How to Balance Freelance Writing with College Life

If you know what you’re doing, freelance writing can be a really great way to pick up some money as a student. I was in my second year at college when I started to look at copywriting as a potential career path. It wasn’t long before I realized that I didn’t have to wait until I graduated to take my first steps into copywriting; this was something that I could fit in alongside my studies, and with a fair degree of success. My financial responsibilities were non-existent, my outgoings were low and my evenings and weekends were demanding to be filled with a productive pursuit of some description. It was a perfect storm.

  1. Play to your strengths

Identify your writing strengths, and utilise them. What kind of writing am I most experienced in? As a college student, I’m experienced in essay writing, so perhaps I can begin as an essay writer. Use the knowledge and skills that you already have to your benefit, because you need every advantage you can get in the competitive world of writing. However, you should also accept – at least initially – that you will more often than not be writing about something you’re not remotely familiar with.

  1. Rate yourself

Don’t do work on-the-cheap unless you think it will provide you with useful experience. As a student, time is your most valuable commodity. You need to make sure you get maximum value out of that commodity, so don’t sell yourself short. Set yourself a minimum hourly or per-word rate, and stick to it. If you don’t have confidence in your ability and value as a writer, then don’t expect anyone else to. That being said, there might occasionally be an opportunity for you to work for free for a client who would look great on a résumé or portfolio. You need to evaluate for yourself the intrinsic merit of each project, and whether it will help your copywriting career.

  1. Open your mind

As mentioned previously, be prepared to write on almost any subject. When I was still at college, I was spending 3 hours a day writing on a plethora of topics ranging from buttercream frosting to elm trees. It’s really fun researching and getting to grips with the most random subjects imaginable, and there’s no better feeling than submitting a piece of work with which you’re pleased and of which you’re proud. This will have the added benefit develop your creative writing skills, because you’re essentially writing about something completely alien to you.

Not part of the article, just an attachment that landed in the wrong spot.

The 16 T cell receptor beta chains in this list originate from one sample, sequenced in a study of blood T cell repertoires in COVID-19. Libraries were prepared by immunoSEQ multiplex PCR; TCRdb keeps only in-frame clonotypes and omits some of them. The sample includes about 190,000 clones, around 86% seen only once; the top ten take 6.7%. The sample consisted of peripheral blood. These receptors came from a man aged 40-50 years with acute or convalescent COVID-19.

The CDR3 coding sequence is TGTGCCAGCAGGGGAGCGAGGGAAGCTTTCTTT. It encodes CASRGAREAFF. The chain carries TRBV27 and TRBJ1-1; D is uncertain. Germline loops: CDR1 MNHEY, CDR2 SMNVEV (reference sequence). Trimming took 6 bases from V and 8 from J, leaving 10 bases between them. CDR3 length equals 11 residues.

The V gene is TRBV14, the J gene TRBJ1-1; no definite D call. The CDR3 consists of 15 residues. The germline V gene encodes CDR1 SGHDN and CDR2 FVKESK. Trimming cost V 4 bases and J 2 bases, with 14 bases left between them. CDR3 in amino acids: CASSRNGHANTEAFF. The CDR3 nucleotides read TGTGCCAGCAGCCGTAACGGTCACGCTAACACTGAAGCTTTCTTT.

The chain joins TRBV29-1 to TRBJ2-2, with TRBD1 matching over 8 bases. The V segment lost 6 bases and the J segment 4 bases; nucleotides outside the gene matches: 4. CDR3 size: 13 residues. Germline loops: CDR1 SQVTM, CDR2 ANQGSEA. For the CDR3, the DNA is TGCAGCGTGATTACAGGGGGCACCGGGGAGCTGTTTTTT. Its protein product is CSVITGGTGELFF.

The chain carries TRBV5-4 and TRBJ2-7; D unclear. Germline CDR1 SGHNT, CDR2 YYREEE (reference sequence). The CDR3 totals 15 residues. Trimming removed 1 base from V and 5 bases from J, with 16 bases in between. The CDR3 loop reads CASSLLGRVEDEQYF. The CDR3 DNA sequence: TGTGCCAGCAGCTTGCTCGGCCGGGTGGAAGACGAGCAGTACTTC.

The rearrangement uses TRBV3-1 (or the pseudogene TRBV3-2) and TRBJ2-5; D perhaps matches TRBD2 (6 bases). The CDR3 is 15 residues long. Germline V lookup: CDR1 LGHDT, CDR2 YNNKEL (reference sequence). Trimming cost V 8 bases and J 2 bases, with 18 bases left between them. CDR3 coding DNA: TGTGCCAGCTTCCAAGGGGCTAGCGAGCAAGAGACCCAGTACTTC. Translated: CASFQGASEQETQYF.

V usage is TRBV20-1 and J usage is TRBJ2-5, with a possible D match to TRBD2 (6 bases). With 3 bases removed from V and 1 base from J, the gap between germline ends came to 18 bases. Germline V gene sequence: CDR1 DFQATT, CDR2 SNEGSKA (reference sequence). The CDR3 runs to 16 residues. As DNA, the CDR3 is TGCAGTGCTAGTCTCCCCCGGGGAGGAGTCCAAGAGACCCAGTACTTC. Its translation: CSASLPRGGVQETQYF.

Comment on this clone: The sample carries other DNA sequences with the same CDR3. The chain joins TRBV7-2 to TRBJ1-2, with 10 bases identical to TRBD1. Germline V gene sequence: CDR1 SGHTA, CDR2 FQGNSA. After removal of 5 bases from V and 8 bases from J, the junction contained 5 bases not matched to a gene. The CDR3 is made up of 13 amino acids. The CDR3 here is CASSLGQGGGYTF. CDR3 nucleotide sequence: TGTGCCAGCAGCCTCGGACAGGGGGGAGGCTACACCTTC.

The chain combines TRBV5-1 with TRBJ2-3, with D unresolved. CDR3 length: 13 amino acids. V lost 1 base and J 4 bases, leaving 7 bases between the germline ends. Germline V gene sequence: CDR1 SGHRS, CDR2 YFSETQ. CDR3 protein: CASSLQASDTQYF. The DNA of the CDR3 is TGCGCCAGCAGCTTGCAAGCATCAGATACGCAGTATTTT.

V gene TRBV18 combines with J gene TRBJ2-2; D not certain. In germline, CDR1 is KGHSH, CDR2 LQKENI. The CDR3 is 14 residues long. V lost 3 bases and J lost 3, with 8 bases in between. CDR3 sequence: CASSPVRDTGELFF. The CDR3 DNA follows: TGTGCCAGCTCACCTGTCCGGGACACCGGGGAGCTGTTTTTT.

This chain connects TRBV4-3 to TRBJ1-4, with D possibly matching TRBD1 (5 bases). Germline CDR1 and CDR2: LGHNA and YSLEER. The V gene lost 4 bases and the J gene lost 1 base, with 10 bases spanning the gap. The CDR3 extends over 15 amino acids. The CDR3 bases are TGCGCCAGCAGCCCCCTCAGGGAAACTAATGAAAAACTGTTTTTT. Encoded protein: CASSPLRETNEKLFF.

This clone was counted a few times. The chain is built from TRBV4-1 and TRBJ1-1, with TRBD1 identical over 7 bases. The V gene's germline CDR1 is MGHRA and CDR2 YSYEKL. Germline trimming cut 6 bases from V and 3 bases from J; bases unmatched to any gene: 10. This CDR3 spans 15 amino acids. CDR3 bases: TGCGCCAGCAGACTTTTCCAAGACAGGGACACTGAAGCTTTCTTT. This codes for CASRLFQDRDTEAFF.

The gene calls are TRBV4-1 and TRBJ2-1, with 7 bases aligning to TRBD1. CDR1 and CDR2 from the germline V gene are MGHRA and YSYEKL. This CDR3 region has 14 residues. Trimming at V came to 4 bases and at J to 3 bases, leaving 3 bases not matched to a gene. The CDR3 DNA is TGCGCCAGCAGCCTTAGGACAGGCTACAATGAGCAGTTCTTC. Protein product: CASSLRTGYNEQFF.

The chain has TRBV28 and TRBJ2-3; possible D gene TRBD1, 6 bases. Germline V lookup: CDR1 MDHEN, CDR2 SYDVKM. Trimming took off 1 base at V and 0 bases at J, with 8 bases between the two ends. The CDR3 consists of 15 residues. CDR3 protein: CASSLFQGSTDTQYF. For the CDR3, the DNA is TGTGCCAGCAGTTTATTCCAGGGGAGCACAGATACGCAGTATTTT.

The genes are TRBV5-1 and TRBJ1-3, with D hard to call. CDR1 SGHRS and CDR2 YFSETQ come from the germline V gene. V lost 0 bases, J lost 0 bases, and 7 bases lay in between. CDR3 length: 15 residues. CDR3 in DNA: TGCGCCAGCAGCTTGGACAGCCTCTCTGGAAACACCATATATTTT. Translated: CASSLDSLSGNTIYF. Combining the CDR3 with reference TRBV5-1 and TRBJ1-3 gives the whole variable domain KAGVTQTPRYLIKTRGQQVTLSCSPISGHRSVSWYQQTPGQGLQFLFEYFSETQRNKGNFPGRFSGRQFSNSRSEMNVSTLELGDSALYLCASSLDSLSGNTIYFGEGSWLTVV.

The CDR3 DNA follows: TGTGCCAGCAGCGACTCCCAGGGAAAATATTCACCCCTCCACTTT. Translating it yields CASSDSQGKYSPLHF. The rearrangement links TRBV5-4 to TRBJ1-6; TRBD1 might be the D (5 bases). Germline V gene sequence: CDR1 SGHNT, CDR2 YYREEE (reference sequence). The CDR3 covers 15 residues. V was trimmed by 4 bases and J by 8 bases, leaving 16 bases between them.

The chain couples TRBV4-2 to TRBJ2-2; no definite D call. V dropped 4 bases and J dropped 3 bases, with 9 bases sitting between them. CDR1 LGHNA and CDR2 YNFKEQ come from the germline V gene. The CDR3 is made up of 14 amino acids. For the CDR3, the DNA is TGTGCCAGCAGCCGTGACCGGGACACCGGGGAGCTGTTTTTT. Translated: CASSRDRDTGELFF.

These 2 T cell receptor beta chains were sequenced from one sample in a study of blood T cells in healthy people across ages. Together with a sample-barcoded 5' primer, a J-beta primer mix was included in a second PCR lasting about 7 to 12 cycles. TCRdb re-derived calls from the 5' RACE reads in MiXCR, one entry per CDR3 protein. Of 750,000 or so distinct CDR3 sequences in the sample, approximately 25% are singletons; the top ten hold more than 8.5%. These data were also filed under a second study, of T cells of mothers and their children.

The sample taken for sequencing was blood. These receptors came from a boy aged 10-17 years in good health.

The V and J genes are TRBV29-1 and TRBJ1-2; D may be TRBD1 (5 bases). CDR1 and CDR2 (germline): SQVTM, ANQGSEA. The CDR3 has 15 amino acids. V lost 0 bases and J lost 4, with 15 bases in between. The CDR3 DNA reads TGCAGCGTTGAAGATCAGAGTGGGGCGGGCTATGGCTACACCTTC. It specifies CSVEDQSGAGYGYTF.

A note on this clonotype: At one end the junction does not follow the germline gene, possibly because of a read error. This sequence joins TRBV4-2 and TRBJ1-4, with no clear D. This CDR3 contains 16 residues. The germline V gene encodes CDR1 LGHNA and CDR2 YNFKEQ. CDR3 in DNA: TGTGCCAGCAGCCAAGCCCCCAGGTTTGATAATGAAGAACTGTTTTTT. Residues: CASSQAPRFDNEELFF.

1. Keep your chin up

Don’t be discouraged if you don’t find yourself picking up regular work, or if you’re struggling to balance college work with copywriting work. Working part-time should give you an idea of whether you enjoy the kind of work that copywriting entails, but you’ll never really know if a career in the writing industry is right for you until you give it 100% of your time and energy. Only bite off as much as you can chew, and enjoy the benefits of being able to choose how and when you work.

  1. Be flexible

Be prepared to work long, flexible hours. I would regularly wake up at 6am to finish a blog post due for submission that day, or stay up until the early hours trying to perfect web copy. I wouldn’t recommend doing this, but I worked through the night on several occasions after being given 24-hour deadlines, knowing that a full day of classes lay ahead of me. As a full-time copywriter, you’ll need to be flexible to meet your clients’ often needy demands. The more you can prepare yourself for this, the better.

  1. Don’t stop the marketing

Market yourself. Every business needs good long and short-term marketing strategies, so visualize what your ideal customer looks like and develop an online presence to target them. What does your target customer look like? What’s their gender, their social status, their job, their income, what are their past-times, what kind of clothes do they wear? Write a detailed list of all of these things, plus any more you can think of, until you have a clear profile of your ideal customer. Mine’s called Stephen. Once you have that clear picture, tailor all of you marketing material to attract that person. It’s a strategy that will ensure you are consistent in the way you sell your services, and   remember, you’re not selling the fact that you’re a good writer; you’re selling the fact that you can add value to a business by making their website look more professional.

  1. Check yourself before you wreck yourself

Finally – if you’re taking on paid copywriting work, you’ll be classified as self-employed. Make yourself aware of the relevant tax obligations, and ensure you’re registered with the IRS for tax returns. It doesn’t take long, and the process is fairly straightforward, but it’s well-worth making sure your house is in order.

Freelance writing is a great way of making ends meet during your time at college. The flexible nature of the work means that you can choose how large a workload you take on, and also gives you the opportunity to easily step back from it if you need to. You don’t need to be considering a long-term career as a copywriter to take a few writing jobs on.

Jilian Woods is a freelance writer, copywriter and blogger based in the New York City area.